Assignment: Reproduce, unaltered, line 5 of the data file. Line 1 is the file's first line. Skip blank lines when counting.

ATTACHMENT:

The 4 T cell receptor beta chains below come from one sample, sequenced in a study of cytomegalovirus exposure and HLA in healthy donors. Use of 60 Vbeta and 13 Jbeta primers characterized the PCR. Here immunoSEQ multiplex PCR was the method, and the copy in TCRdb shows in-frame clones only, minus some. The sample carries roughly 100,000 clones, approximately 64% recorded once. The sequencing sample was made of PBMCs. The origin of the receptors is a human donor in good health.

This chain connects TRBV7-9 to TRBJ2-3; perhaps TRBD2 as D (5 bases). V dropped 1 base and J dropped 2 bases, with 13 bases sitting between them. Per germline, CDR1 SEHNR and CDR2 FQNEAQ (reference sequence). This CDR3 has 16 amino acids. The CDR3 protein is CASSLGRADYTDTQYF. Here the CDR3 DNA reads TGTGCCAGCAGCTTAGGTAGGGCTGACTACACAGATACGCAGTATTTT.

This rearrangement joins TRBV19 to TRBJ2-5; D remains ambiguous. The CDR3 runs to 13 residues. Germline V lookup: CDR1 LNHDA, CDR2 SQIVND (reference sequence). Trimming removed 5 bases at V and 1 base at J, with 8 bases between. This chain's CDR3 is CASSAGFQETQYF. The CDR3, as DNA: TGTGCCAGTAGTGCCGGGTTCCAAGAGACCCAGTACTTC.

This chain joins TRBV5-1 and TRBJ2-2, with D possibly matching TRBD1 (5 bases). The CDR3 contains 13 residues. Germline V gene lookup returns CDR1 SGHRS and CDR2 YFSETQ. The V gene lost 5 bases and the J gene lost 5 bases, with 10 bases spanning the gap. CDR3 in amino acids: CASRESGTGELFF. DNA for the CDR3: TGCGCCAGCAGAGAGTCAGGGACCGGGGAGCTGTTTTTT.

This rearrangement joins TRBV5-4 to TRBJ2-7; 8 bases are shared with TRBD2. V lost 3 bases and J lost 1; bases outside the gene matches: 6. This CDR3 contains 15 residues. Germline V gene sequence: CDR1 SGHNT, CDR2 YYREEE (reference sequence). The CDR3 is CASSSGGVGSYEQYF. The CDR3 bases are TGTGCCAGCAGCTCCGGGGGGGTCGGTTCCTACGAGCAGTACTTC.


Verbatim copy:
This rearrangement joins TRBV5-4 to TRBJ2-7; 8 bases are shared with TRBD2. V lost 3 bases and J lost 1; bases outside the gene matches: 6. This CDR3 contains 15 residues. Germline V gene sequence: CDR1 SGHNT, CDR2 YYREEE (reference sequence). The CDR3 is CASSSGGVGSYEQYF. The CDR3 bases are TGTGCCAGCAGCTCCGGGGGGGTCGGTTCCTACGAGCAGTACTTC.